1911 Encyclopædia Britannica/Greenleaf, Simon
|←Greenlaw||1911 Encyclopædia Britannica, Volume 12
|See also Simon Greenleaf on Wikipedia; and our 1911 Encyclopædia Britannica disclaimer.|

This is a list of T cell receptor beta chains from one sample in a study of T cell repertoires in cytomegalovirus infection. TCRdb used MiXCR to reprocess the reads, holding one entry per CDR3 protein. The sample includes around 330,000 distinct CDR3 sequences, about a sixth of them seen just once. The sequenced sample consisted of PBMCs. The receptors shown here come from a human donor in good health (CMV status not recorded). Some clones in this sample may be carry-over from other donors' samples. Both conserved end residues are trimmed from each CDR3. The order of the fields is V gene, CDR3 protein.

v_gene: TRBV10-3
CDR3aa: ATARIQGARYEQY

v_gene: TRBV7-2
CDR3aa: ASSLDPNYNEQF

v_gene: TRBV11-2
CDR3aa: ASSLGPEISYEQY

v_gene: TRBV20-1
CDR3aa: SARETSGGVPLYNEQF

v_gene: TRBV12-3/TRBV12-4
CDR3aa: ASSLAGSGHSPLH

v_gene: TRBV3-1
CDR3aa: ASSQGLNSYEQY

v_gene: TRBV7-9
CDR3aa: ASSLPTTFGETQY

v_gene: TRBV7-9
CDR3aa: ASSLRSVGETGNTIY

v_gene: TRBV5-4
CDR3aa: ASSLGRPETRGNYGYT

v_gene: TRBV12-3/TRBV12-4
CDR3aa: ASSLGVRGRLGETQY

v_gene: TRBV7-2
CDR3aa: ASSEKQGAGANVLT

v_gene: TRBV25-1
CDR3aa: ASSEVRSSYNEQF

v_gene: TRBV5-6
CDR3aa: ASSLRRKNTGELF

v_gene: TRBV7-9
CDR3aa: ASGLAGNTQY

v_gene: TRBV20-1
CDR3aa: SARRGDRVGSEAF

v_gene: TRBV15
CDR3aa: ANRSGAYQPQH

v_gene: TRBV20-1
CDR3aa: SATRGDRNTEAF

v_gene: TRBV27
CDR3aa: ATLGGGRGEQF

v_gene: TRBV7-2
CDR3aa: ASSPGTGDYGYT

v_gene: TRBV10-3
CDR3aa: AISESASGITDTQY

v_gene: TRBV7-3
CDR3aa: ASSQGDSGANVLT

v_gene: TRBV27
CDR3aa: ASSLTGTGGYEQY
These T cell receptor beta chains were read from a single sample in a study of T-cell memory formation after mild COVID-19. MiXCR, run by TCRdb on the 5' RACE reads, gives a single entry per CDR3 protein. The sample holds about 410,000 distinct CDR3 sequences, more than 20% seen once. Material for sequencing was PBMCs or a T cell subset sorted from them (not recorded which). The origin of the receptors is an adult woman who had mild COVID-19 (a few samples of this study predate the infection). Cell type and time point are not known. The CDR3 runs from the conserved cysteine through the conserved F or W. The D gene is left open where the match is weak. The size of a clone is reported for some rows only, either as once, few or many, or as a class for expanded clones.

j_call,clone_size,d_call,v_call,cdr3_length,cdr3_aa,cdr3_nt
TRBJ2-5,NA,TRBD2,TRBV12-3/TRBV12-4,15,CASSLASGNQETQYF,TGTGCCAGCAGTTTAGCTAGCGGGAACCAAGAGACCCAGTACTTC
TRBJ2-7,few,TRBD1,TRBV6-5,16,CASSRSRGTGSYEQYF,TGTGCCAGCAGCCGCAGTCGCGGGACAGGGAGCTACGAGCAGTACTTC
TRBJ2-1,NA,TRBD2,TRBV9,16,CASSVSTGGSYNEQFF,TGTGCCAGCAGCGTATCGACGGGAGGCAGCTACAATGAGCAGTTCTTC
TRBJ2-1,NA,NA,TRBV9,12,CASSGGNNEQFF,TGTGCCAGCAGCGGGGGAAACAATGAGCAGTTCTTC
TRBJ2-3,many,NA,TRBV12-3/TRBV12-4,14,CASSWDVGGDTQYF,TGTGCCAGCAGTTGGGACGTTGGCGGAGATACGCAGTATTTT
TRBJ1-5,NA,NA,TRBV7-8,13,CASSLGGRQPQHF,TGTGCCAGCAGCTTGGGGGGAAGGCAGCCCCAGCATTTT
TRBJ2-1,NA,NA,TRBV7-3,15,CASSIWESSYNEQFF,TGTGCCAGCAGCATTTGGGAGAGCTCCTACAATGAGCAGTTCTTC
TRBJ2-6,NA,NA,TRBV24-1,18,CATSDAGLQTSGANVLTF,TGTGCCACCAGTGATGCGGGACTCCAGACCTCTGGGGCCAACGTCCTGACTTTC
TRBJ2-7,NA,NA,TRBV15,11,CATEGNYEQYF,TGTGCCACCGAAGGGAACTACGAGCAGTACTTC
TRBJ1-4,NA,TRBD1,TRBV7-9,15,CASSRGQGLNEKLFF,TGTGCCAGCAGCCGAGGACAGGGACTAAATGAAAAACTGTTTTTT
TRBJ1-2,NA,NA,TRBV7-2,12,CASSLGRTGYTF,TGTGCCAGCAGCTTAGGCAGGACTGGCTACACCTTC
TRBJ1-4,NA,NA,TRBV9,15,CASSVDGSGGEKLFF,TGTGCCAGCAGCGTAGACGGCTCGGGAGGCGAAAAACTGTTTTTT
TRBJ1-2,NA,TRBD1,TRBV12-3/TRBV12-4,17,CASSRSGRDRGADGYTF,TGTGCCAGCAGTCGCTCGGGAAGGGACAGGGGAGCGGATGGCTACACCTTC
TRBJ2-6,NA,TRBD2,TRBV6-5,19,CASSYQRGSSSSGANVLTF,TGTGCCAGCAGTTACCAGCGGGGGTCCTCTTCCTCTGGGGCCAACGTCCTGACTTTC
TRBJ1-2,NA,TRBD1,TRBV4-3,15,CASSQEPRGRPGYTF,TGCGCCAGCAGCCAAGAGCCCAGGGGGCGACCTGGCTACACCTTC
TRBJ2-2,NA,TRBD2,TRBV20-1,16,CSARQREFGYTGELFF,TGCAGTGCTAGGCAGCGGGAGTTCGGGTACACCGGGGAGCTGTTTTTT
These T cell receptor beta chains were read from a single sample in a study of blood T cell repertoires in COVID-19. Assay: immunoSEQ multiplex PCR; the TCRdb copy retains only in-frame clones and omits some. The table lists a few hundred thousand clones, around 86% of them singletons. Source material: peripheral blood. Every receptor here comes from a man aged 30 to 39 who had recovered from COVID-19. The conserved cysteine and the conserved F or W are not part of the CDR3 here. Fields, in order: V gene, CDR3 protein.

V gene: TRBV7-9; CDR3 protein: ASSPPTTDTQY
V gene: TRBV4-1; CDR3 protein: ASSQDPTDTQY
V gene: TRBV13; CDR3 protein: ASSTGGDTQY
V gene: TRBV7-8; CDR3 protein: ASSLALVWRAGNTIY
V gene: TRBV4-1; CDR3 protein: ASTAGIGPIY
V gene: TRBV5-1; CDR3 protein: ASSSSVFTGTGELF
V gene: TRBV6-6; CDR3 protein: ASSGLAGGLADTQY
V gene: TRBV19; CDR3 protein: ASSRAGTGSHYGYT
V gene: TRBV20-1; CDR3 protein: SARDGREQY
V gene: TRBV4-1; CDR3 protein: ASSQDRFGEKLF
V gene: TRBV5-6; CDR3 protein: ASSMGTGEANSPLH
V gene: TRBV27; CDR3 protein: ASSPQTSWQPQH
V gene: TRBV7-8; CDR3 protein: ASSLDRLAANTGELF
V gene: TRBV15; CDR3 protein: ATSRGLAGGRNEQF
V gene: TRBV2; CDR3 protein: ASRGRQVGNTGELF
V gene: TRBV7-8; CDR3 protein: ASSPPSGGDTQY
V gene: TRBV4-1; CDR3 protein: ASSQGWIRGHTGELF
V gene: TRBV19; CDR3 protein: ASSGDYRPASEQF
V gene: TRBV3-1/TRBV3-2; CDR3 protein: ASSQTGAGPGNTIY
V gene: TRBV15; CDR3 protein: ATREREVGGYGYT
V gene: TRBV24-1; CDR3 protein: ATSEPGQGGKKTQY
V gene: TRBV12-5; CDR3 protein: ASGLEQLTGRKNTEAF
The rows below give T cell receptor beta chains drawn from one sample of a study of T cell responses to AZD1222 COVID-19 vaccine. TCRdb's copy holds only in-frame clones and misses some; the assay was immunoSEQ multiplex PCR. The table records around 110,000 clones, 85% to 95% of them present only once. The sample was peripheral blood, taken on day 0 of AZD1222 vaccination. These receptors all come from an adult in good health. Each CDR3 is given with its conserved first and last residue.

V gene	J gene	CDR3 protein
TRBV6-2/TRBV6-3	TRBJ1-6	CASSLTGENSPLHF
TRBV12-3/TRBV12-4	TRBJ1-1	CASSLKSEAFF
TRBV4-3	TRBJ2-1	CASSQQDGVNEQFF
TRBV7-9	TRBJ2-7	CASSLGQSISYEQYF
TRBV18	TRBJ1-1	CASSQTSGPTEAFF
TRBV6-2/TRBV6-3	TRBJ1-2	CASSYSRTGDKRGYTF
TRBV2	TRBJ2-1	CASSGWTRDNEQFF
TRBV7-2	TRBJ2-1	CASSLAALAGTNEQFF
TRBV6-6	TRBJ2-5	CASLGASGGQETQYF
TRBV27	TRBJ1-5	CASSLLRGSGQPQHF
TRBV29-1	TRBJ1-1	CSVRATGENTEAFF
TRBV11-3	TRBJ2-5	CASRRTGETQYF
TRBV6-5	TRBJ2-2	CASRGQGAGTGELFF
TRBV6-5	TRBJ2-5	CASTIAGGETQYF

GREENLEAF, SIMON (1783-1853), American jurist, was born at Newburyport, Massachusetts, on the 5th of December 1783. When a child he was taken by his father to Maine, where he studied law, and in 1806 began to practise at Standish. He soon removed to Gray, where he practised for twelve years, and in 1818 removed to Portland. He was reporter of the supreme court of Maine from 1820 to 1832, and published nine volumes of Reports of Cases in the Supreme Court of Maine (1822-1835). In 1833 he became Royall professor, and in 1846 succeeded Judge Joseph Story as Dane professor of law in Harvard University; in 1848 he retired from his active duties, and became professor emeritus. After being for many years president of the Massachusetts Bible Society, he died at Cambridge, Mass., on the 6th of October 1853. Greenleaf’s principal work is a Treatise on the Law of Evidence (3 vols., 1842-1853). He also published A Full Collection of Cases Overruled, Denied, Doubted, or Limited in their Application, taken from American and English Reports (1821), and Examination of the Testimony of the Four Evangelists by the Rules of Evidence administered in the Courts of Justice, with an account of the Trial of Jesus (1846; London, 1847). He revised for the American courts William Cruise’s Digest of Laws respecting Real Property (3 vols., 1849-1850).